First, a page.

Pop culture obsessives writing for the pop culture obsessed.
Pop culture obsessives writing for the pop culture obsessed.

Ayo Edebiri on conquering imposter syndrome to claim her spotlight in Big Mouth and Dickinson

Ayo Edebiri
Ayo Edebiri
Photo: Myles Loftin

Ayo Edebiri is having quite the moment right now with her recent debuts in not one, but two gut-busting comedies on two major streaming platforms. For Netflix’s envelope-obliterating adult animated series Big Mouth and Apple TV+’s anachronistic reimagining of Emily Dickinson’s youth in Dickinson, the Boston native gets to flex her writing and her acting chops, pulling double-duty as a series writer and a prominent supporting character in the latest seasons of both.

But calling Edebiri’s rise a “moment” implies that her time in the spotlight is fleeting when, in fact, she’s just getting started. In Dickinson, the young comedian plays Hattie, a sharp-witted maid who is a self-proclaimed freelancer with many talents (two of which include selling her own hair care products and clairvoyance) and an acute ability to steal whatever scene she occupies. Though Big Mouth fans won’t get to experience Edebiri’s skills as a scribe until season five, she’s already stepped into the drawn shoes of precocious Missy Foreman-Greenwald, a role previously held by Jenny Slate before her exit last June. But sliding into any established, beloved world isn’t all that simple, even without the added pressure of a fraught, industry-wide reckoning with systemic racism. Just before the holidays, Edebiri spoke with The A.V. Club about playing Hattie, the way Missy’s journey with race reminded her of her own, and how a Nancy Grace podcast showed her the ridiculousness of imposter syndrome.


The A.V. Club: I had to watch your episodes of Big Mouth a couple of times before realizing that you had stepped in to voice Missy; the way you managed to match Slate’s voice was impressive. You’ve mentioned workshopping that voice with the show’s creators a lot. Was there any back and forth over how you wanted Missy to sound, or were they pretty set on wanting her to maintain the voice that fans already knew?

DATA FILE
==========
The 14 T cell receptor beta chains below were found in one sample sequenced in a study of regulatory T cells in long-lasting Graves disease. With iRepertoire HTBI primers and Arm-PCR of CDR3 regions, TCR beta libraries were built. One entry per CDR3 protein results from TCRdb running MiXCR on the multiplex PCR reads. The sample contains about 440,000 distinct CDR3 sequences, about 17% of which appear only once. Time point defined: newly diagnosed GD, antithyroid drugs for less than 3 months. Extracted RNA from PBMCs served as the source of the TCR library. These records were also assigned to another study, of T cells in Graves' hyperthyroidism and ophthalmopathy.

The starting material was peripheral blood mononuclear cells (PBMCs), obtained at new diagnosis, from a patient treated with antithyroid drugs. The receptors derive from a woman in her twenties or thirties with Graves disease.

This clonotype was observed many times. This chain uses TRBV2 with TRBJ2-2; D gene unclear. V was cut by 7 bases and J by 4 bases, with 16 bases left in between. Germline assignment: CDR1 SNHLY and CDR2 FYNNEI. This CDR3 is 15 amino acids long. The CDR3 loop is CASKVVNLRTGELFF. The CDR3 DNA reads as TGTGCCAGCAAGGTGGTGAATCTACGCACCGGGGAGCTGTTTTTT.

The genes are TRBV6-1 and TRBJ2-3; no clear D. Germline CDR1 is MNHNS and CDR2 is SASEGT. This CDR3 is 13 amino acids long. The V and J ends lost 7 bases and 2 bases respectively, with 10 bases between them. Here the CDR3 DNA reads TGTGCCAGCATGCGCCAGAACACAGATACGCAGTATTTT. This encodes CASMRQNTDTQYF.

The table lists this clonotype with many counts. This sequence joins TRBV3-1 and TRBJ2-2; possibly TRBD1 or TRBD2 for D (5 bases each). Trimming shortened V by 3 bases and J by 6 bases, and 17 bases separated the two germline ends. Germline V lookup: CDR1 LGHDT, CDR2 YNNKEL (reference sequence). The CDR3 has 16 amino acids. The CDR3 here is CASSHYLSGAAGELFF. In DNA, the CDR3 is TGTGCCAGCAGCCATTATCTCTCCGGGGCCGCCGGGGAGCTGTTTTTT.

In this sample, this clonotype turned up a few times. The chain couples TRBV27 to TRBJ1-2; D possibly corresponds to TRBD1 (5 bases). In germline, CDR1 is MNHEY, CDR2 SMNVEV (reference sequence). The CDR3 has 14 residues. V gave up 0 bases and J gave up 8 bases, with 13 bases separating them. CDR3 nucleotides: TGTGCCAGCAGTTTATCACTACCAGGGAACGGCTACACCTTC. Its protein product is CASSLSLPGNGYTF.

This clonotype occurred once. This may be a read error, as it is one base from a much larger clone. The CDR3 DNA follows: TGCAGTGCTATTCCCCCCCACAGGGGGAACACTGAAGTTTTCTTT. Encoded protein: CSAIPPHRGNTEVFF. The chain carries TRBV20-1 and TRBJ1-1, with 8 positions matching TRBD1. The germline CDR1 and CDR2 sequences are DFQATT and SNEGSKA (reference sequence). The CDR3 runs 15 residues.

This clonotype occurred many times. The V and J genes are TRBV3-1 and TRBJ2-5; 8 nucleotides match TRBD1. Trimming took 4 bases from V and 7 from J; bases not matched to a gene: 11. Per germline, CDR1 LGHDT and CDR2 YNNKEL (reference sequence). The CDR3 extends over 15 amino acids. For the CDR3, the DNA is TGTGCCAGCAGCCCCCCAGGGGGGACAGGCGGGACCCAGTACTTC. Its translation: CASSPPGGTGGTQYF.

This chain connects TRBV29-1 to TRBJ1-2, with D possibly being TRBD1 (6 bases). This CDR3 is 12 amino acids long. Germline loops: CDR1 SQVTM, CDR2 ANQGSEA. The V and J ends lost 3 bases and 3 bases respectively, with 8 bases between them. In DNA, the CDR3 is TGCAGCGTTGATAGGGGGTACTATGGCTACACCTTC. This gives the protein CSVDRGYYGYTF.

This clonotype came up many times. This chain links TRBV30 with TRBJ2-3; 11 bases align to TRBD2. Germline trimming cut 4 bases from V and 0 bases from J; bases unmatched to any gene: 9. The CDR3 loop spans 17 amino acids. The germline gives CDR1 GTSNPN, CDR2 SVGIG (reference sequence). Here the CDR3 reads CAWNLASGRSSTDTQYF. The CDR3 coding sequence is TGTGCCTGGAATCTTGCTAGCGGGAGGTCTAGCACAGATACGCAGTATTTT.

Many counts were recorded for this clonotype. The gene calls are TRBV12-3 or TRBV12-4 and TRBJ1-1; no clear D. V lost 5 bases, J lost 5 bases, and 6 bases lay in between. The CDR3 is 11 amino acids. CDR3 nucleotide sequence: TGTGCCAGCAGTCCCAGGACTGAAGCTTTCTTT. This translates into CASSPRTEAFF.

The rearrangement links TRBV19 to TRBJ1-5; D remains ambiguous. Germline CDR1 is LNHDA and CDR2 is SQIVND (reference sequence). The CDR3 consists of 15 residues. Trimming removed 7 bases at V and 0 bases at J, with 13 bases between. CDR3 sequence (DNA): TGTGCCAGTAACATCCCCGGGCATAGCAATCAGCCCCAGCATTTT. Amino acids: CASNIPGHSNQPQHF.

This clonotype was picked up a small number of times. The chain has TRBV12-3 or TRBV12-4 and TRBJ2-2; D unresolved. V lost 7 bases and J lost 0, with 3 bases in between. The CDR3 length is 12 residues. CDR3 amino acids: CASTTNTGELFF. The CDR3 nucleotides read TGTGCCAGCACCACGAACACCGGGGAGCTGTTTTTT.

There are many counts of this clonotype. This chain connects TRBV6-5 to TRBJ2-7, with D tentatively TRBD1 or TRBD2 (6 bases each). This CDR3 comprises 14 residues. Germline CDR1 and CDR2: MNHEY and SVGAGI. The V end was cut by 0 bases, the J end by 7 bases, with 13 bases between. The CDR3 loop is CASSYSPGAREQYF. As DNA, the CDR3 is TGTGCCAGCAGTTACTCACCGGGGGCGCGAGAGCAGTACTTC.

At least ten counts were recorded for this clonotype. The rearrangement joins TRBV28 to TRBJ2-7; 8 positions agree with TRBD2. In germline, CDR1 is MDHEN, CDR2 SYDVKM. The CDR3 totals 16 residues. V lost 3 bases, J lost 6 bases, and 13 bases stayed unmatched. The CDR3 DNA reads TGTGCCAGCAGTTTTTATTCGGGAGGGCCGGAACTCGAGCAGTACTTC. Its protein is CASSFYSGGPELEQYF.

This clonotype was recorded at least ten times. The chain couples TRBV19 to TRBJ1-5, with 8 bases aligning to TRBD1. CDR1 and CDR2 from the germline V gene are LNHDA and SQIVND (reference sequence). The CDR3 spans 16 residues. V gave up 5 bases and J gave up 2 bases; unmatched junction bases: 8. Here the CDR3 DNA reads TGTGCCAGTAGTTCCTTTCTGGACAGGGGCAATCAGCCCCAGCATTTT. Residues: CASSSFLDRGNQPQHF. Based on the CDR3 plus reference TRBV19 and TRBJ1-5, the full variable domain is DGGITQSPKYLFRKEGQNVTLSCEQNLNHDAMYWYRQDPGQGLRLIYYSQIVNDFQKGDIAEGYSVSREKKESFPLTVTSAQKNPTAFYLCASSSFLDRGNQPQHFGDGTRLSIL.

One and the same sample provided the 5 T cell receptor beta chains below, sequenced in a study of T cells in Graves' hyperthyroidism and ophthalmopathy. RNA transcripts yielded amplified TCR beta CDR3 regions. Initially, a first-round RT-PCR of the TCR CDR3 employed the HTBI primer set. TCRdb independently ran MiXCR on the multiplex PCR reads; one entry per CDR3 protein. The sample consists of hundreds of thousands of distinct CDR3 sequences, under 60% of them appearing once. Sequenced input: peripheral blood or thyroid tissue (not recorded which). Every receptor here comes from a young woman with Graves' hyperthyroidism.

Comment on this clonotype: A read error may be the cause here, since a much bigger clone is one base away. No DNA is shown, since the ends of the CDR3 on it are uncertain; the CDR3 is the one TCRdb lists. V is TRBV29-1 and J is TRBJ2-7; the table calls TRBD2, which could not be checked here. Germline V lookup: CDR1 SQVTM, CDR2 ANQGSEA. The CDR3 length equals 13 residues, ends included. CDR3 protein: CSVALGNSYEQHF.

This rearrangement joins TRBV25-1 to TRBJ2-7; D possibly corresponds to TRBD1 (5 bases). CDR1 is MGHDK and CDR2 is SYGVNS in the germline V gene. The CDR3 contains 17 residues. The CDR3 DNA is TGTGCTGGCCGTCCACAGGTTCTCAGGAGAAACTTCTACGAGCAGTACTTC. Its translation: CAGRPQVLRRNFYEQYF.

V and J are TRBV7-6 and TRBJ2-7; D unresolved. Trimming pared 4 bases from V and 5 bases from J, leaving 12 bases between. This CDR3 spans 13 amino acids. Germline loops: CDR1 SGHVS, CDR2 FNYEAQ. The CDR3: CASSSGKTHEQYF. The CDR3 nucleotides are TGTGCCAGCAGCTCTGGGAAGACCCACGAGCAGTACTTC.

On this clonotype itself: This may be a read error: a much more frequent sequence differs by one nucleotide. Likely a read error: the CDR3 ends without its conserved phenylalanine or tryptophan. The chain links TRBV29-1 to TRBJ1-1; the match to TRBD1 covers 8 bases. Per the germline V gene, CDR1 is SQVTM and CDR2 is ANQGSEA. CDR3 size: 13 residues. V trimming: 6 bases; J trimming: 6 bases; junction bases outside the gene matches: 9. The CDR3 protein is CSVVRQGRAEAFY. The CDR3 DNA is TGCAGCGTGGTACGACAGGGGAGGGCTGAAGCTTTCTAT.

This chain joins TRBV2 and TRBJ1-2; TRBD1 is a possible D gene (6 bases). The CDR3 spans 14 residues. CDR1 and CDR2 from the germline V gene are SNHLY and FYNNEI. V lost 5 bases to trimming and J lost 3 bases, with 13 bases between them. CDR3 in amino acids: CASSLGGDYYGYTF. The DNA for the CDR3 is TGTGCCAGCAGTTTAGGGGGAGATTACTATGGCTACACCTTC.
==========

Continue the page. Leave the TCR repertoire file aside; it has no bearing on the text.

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Ayo Edebiri: When I first got the email asking if I wanted to send in a tape, I remembered some of the best voiceover advice that I’d received from a casting person: It’s okay to send more than one take. It’s actually encouraged to send a bunch of different voices and try out a bunch of things because you never know what people are going to want. So I sent in a bunch of different tapes and when we started doing the callbacks, what was so refreshing and a little bit calming was the fact that it was such a collaborative process where it was like, “Okay, try something that feels a little bit closer to Jenny’s voice and maybe then try something that’s a little bit closer to your voice, something that is maybe combining these things.” There was sort of this sliding scale that we would go back and forth on. I think where it ended up is this cool place that has some of those vocal affectations that people might know from Missy, but there are hints of my speaking voice, which is cool. But it definitely involved a back and forth process. 

AVC: The news of your casting was exciting on its own, but this cool new job also happened to be taking place right at the crux of a major global conversation about systemic racism. Did that add any pressure or did it just make the victory sweeter?

AE: Oh, it 100% added a thousand more pounds of pressure and anxiety, as well as one hundred more pounds of just feeling like people’s eyes were going to be on me in a way that I was not really expecting. The imposter syndrome was going off the charts, and I was already so accustomed to sometimes questioning success. If you’re young, a woman, a person of color, marginalized in any regard, or if you’re a mix of all these things, you can sometimes be like, “What is happening to me and why?” And then all of a sudden when there are people just commenting on my Instagram, I’m like, “Why did you do this?” It’s a strange thing to get used to.

But all the writers, cast, and the crew of the show are so smart, empathetic, and supportive. Having people who I was in a writers’ room with and have been friends for years listen to the episodes and say, “I’m so happy for you. I heard this take. Good job!” was definitely very grounding and helpful during a very heated summer. I moved to L.A. the previous year and was trying to get involved in local politics, protesting with friends who are working with grassroots organizations, and trying to get involved with those, too. So it was a lot of heavy feelings mixed with this really big career joy. It was definitely a lot.

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AVC: Season four was a big turning point for Missy with her growing more in touch with her Black identity. Which is a pretty identifiable thing when you’re Black and reaching that age where you realize how much race really matters, despite a lifetime of people around you assuring you that it doesn’t.